Here they may draw the line at eating from the table but your dog may still get brought a drink of water before your thirsty toddler. There is however every reason to take a dog seriously here as he or she is, in all senses of the word, an important consumer.  In total Americans are expected to spend over $50 billion on their pets this year, up 5% from 2010 despite the economic doom and gloom. In Big Apple every restaurant that closes its doors at the moment seems to be quickly replaced by a doggy daycare centre, a doggy spa, a gym or a grooming parlour. And let’s not forget the dog walkers who ask upwards of $15 for a 30 minute walk and then juggle a multitude of dogs at the same time – well, not literally juggle, more jiggle.  

One website noted a dog walker’s rate depended on his or her training and certification (yes, we are talking about the walker here rather than the dog). That said, seeing some walkers calmly stride through the park with 8 perfectly-behaved dogs makes you appreciate how you can be a professional pooch promenader. I sometimes wonder if they could work the same magic on some of the smaller two-legged aliens in the park.

One area where professionals and amateurs both notch up a 100% score is on poop collection. This unfortunately was not the case in Paris. Most visitors do not realize that Parisians are not being grumpy and aloof when they walk around with their eyes fixed on the ground – they are just looking out for doggie doo. Here however the local aliens can be stung with a $250 fine if they don’t clean up after Fido – worse, they are likely to get a stinging ear-lashing from the next passerby.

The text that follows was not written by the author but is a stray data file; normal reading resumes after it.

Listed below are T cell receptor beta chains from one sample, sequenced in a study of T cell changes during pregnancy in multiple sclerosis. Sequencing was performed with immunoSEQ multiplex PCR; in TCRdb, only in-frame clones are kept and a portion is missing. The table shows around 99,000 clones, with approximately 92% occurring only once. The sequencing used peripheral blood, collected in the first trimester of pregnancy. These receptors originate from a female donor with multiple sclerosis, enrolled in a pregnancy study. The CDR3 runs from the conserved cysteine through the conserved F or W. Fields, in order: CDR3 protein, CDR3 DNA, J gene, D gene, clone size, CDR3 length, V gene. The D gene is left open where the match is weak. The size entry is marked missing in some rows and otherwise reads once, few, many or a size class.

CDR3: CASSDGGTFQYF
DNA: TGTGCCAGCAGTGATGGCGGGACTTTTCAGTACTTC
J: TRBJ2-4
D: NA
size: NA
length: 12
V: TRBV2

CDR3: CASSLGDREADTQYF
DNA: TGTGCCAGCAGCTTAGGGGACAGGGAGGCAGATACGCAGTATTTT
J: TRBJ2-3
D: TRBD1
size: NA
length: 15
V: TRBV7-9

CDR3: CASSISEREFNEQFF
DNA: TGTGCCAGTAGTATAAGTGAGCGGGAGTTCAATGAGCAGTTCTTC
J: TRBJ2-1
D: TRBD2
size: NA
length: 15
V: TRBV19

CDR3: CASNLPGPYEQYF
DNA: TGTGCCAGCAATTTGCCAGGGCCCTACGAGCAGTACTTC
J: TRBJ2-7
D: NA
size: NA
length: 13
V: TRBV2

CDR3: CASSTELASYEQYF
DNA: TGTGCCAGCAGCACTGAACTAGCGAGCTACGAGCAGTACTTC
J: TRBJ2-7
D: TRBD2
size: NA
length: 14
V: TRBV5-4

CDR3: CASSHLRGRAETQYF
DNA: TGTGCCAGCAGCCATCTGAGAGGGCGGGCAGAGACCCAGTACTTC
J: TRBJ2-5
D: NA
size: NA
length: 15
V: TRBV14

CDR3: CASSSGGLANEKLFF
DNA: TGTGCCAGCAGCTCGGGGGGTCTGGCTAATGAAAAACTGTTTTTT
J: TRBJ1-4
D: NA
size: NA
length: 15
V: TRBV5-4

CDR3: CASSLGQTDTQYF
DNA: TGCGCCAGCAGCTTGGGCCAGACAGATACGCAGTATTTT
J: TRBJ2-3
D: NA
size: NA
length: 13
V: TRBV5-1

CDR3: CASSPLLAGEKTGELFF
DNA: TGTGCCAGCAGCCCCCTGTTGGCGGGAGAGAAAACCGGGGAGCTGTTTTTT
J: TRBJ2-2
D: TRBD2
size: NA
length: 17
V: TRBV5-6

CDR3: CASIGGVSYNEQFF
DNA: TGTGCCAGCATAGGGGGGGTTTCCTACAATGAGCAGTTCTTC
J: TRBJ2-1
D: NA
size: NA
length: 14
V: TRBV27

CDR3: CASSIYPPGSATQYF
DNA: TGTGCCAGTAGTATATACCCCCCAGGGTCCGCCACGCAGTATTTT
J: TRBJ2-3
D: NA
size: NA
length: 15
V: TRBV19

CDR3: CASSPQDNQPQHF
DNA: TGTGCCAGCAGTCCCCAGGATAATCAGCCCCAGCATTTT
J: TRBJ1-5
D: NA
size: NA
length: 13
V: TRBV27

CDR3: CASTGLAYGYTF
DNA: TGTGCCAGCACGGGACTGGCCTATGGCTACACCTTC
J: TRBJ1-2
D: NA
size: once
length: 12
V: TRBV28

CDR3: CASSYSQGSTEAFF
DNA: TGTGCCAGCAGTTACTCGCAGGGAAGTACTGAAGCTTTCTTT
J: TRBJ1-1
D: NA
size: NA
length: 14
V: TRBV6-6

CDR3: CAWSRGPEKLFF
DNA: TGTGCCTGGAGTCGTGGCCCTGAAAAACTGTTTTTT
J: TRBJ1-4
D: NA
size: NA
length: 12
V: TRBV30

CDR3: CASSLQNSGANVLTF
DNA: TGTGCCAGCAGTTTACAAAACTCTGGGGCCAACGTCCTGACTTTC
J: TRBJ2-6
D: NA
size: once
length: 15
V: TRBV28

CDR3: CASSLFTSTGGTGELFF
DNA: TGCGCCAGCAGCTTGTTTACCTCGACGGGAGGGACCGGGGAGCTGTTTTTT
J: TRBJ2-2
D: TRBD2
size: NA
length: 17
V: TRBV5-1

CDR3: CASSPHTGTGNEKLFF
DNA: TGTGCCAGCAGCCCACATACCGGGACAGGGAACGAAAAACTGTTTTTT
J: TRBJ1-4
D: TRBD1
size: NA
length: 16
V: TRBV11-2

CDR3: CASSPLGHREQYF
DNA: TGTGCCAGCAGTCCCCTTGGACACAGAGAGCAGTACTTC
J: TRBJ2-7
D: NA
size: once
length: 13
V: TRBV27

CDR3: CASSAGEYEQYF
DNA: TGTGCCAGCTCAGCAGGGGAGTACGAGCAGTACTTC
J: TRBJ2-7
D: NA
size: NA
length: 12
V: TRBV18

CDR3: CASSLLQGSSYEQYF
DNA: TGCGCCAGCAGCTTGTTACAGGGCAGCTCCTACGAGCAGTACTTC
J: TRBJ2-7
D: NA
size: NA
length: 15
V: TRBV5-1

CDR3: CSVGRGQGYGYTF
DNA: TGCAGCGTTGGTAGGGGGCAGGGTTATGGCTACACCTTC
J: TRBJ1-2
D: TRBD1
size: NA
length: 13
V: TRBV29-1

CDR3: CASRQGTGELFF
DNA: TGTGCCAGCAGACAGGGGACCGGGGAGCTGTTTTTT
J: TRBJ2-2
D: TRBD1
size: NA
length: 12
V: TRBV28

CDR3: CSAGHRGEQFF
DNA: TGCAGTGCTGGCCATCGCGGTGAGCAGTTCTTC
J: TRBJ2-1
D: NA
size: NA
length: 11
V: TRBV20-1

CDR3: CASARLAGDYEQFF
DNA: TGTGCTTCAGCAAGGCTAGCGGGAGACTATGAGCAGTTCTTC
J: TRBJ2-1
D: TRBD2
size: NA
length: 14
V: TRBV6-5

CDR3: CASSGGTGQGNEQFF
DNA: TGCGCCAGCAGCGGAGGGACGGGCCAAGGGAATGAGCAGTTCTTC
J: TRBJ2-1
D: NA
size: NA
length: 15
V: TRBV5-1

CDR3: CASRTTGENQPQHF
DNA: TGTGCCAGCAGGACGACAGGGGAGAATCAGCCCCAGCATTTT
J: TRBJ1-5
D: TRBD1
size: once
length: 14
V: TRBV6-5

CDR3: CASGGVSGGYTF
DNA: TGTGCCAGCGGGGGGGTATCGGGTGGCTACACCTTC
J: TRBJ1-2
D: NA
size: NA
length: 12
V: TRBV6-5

The plus side of this - apart from clean sidewalks - is that dogs are welcomed pretty much anywhere in the city, even more so when they are carried in one of the many dog-carriers (mock croc anyone?), strollers (all-terrain version starting at $350) and my personal favourite, a puppy purse. This is what it sounds - your little darling is encased in a fitted bodysuit with his legs free and a handy strap for you to carry him over your shoulder, like, well, a handbag.

And this leads me full circle to the obvious and ultimate Big Apple doggie accessory - the Hallowe'en costume. Bunny rabbits, hot dogs, taco dogs, killer whales - you name it, they have it. Forget the two-legged version in the Village, this is the annual Hallowe'en parade you want to see. Last year's affair in Tompkins Square saw a dog dressed as an ipad, one with a doggy version of Lady Gaga's meat dress and another in a green curtain gown à la Scarlett O'Hara in "Gone with the Wind". Thinking about it, to survive that, the poor little things need all the blessings they can get.
Creative Commons License by Caroline Eagles is licensed under a Creative Commons Attribution-NoDerivs 3.0 Unported License.